When consent is not possible there may be alternatives, and in selected cases, consent may not be necessary. For example, consent is not necessary where the data is aggregated and no identification is possible, or where the tweets are from public, official or institutional accounts.
It should be noted that even if a tweetID is not a real name the tweet text can be searched and re-linked with the tweeter.
We would like to acknowledge assistance from Matthew Williams and Luke Sloan at the Social Data Science Lab in presenting this information about consent and Twitter. More detail is available from the Social Data Science Lab Ethics Statement.
Understanding Society is a large-scale longitudinal household panel survey, in which participants are interviewed each year. Each participant completes an individual questionnaire, but they are also asked if they consent to the survey team linking to a range of administrative data records (such as their health, education, employment and pension records). Both elements of the survey have different consent procedures.
For the annual household and individual questionnaire, the participants are sent an advance letter shortly before the interviewers contact them. This letter reminds them about the purpose of the survey and asks them to participate again. People joining the survey are also given an information leaflet which explains more about the aims of the study, what is entailed in joining the study and emphasises the voluntary nature of their participation. This voluntary participation is also re-emphasised at key points throughout the interviews. No written consent is sought, rather it is implied through their participation in the interview.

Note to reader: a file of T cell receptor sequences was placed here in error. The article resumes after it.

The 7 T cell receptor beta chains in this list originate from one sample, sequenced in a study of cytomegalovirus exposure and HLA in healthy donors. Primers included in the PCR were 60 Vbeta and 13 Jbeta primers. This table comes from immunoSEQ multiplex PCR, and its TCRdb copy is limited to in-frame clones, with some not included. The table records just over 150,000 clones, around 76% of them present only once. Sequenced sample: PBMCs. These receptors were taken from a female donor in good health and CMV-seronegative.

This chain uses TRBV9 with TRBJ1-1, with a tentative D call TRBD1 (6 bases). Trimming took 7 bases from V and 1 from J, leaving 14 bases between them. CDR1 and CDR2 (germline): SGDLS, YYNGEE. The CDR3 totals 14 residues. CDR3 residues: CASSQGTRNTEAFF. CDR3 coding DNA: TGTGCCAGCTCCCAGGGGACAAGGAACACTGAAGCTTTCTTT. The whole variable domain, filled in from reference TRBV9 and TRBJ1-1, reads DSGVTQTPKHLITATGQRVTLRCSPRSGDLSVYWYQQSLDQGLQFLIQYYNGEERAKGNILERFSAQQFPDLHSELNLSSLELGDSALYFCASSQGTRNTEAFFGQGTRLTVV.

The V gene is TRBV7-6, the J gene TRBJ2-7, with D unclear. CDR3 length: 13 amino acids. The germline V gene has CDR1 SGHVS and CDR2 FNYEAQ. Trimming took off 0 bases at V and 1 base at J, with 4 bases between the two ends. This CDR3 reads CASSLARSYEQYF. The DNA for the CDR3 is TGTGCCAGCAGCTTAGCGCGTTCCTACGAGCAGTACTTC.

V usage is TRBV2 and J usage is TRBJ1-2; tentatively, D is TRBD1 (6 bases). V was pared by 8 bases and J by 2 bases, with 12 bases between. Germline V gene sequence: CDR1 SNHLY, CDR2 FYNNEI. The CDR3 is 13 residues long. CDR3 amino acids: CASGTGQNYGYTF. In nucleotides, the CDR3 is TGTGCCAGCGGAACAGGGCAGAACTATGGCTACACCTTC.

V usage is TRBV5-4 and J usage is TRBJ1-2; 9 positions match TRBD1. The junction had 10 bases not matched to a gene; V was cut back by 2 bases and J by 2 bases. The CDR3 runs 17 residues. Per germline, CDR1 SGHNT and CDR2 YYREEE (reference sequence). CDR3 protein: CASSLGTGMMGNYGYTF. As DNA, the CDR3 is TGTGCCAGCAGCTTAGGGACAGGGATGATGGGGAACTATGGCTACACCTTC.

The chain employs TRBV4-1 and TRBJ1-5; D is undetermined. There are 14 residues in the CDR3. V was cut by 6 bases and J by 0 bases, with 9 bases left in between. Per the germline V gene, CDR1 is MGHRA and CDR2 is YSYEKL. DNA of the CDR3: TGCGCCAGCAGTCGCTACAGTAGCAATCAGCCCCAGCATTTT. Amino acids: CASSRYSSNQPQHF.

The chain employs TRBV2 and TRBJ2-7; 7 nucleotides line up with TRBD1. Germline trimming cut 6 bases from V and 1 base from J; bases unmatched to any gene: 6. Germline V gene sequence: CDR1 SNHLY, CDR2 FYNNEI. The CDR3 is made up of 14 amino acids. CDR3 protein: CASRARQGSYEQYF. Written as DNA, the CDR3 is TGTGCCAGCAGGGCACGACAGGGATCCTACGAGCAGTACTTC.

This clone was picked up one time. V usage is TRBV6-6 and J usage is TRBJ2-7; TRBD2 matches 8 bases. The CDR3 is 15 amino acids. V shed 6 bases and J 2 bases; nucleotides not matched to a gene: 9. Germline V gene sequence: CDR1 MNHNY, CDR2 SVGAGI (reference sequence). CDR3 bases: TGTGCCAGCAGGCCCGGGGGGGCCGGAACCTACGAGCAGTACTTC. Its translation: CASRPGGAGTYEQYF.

For the administrative data linkage, participants are given an information leaflet during the interview which explains the important aspects of data linkage. The leaflet contains information on what data the study is interested in, who will use the data, data security, what their consent covers and how long it lasts and how to withdraw their consent. Participants are given time to read this leaflet, and then asked to read and sign the consent form. You can view the information leaflets and the consent forms that were used in wave 4 of the study.
Research participants must be provided with full information about the research in order to give their informed consent to take part. Careful thought needs to be given to translating this into practice when the participant is a child.